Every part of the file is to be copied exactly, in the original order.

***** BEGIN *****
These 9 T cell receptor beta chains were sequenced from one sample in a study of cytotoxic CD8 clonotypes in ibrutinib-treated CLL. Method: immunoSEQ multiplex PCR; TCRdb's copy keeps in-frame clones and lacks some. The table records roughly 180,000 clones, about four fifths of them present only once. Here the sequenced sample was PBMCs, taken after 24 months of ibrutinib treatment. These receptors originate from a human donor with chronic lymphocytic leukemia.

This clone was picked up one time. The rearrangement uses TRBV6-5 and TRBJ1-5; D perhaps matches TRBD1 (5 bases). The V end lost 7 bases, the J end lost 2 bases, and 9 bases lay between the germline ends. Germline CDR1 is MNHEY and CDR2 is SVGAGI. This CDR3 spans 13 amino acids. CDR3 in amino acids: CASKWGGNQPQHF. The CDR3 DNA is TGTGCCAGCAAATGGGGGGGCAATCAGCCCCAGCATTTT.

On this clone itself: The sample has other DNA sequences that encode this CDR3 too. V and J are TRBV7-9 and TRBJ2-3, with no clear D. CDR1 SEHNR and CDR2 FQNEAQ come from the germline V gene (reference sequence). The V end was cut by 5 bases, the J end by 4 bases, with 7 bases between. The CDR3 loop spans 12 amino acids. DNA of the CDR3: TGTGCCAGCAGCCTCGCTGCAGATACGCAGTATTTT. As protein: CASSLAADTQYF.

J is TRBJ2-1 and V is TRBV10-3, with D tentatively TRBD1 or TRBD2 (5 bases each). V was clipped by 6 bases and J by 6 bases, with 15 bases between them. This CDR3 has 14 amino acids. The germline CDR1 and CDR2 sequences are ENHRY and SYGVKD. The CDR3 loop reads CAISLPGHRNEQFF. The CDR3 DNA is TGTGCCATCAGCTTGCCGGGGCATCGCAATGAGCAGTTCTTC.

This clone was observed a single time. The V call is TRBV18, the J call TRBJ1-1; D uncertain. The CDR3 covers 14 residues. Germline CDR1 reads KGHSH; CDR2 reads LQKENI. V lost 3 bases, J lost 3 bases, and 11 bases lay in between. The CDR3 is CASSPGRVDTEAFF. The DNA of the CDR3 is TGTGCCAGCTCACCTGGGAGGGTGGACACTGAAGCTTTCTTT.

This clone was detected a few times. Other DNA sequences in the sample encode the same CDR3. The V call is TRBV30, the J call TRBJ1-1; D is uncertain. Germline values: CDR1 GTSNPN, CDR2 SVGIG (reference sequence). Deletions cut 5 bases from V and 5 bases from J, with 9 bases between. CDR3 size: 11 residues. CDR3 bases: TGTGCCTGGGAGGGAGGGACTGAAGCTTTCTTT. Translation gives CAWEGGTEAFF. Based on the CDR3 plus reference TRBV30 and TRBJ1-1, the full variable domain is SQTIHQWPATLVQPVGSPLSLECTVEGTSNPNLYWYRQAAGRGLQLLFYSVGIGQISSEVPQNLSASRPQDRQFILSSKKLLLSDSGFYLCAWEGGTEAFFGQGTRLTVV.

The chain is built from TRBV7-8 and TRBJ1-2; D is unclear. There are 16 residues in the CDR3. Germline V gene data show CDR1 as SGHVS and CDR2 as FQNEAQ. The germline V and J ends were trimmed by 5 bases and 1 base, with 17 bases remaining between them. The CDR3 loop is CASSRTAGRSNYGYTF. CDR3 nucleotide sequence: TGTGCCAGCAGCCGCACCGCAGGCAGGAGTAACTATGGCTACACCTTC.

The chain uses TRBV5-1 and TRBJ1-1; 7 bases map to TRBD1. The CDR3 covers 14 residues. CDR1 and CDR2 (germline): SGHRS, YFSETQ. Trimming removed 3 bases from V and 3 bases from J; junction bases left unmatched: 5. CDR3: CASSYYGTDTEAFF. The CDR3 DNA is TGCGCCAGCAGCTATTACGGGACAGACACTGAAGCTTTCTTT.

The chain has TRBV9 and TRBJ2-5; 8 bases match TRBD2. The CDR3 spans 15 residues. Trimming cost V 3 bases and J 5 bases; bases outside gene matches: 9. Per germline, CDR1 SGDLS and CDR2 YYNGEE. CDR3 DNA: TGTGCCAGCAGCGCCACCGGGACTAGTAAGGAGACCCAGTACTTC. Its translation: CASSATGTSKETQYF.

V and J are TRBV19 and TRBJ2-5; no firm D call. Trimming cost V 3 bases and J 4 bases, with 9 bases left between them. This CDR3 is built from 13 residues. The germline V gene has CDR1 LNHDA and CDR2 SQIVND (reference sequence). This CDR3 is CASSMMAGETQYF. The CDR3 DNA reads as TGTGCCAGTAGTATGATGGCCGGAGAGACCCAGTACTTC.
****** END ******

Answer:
These 9 T cell receptor beta chains were sequenced from one sample in a study of cytotoxic CD8 clonotypes in ibrutinib-treated CLL. Method: immunoSEQ multiplex PCR; TCRdb's copy keeps in-frame clones and lacks some. The table records roughly 180,000 clones, about four fifths of them present only once. Here the sequenced sample was PBMCs, taken after 24 months of ibrutinib treatment. These receptors originate from a human donor with chronic lymphocytic leukemia.

This clone was picked up one time. The rearrangement uses TRBV6-5 and TRBJ1-5; D perhaps matches TRBD1 (5 bases). The V end lost 7 bases, the J end lost 2 bases, and 9 bases lay between the germline ends. Germline CDR1 is MNHEY and CDR2 is SVGAGI. This CDR3 spans 13 amino acids. CDR3 in amino acids: CASKWGGNQPQHF. The CDR3 DNA is TGTGCCAGCAAATGGGGGGGCAATCAGCCCCAGCATTTT.

On this clone itself: The sample has other DNA sequences that encode this CDR3 too. V and J are TRBV7-9 and TRBJ2-3, with no clear D. CDR1 SEHNR and CDR2 FQNEAQ come from the germline V gene (reference sequence). The V end was cut by 5 bases, the J end by 4 bases, with 7 bases between. The CDR3 loop spans 12 amino acids. DNA of the CDR3: TGTGCCAGCAGCCTCGCTGCAGATACGCAGTATTTT. As protein: CASSLAADTQYF.

J is TRBJ2-1 and V is TRBV10-3, with D tentatively TRBD1 or TRBD2 (5 bases each). V was clipped by 6 bases and J by 6 bases, with 15 bases between them. This CDR3 has 14 amino acids. The germline CDR1 and CDR2 sequences are ENHRY and SYGVKD. The CDR3 loop reads CAISLPGHRNEQFF. The CDR3 DNA is TGTGCCATCAGCTTGCCGGGGCATCGCAATGAGCAGTTCTTC.

This clone was observed a single time. The V call is TRBV18, the J call TRBJ1-1; D uncertain. The CDR3 covers 14 residues. Germline CDR1 reads KGHSH; CDR2 reads LQKENI. V lost 3 bases, J lost 3 bases, and 11 bases lay in between. The CDR3 is CASSPGRVDTEAFF. The DNA of the CDR3 is TGTGCCAGCTCACCTGGGAGGGTGGACACTGAAGCTTTCTTT.

This clone was detected a few times. Other DNA sequences in the sample encode the same CDR3. The V call is TRBV30, the J call TRBJ1-1; D is uncertain. Germline values: CDR1 GTSNPN, CDR2 SVGIG (reference sequence). Deletions cut 5 bases from V and 5 bases from J, with 9 bases between. CDR3 size: 11 residues. CDR3 bases: TGTGCCTGGGAGGGAGGGACTGAAGCTTTCTTT. Translation gives CAWEGGTEAFF. Based on the CDR3 plus reference TRBV30 and TRBJ1-1, the full variable domain is SQTIHQWPATLVQPVGSPLSLECTVEGTSNPNLYWYRQAAGRGLQLLFYSVGIGQISSEVPQNLSASRPQDRQFILSSKKLLLSDSGFYLCAWEGGTEAFFGQGTRLTVV.

The chain is built from TRBV7-8 and TRBJ1-2; D is unclear. There are 16 residues in the CDR3. Germline V gene data show CDR1 as SGHVS and CDR2 as FQNEAQ. The germline V and J ends were trimmed by 5 bases and 1 base, with 17 bases remaining between them. The CDR3 loop is CASSRTAGRSNYGYTF. CDR3 nucleotide sequence: TGTGCCAGCAGCCGCACCGCAGGCAGGAGTAACTATGGCTACACCTTC.

The chain uses TRBV5-1 and TRBJ1-1; 7 bases map to TRBD1. The CDR3 covers 14 residues. CDR1 and CDR2 (germline): SGHRS, YFSETQ. Trimming removed 3 bases from V and 3 bases from J; junction bases left unmatched: 5. CDR3: CASSYYGTDTEAFF. The CDR3 DNA is TGCGCCAGCAGCTATTACGGGACAGACACTGAAGCTTTCTTT.

The chain has TRBV9 and TRBJ2-5; 8 bases match TRBD2. The CDR3 spans 15 residues. Trimming cost V 3 bases and J 5 bases; bases outside gene matches: 9. Per germline, CDR1 SGDLS and CDR2 YYNGEE. CDR3 DNA: TGTGCCAGCAGCGCCACCGGGACTAGTAAGGAGACCCAGTACTTC. Its translation: CASSATGTSKETQYF.

V and J are TRBV19 and TRBJ2-5; no firm D call. Trimming cost V 3 bases and J 4 bases, with 9 bases left between them. This CDR3 is built from 13 residues. The germline V gene has CDR1 LNHDA and CDR2 SQIVND (reference sequence). This CDR3 is CASSMMAGETQYF. The CDR3 DNA reads as TGTGCCAGTAGTATGATGGCCGGAGAGACCCAGTACTTC.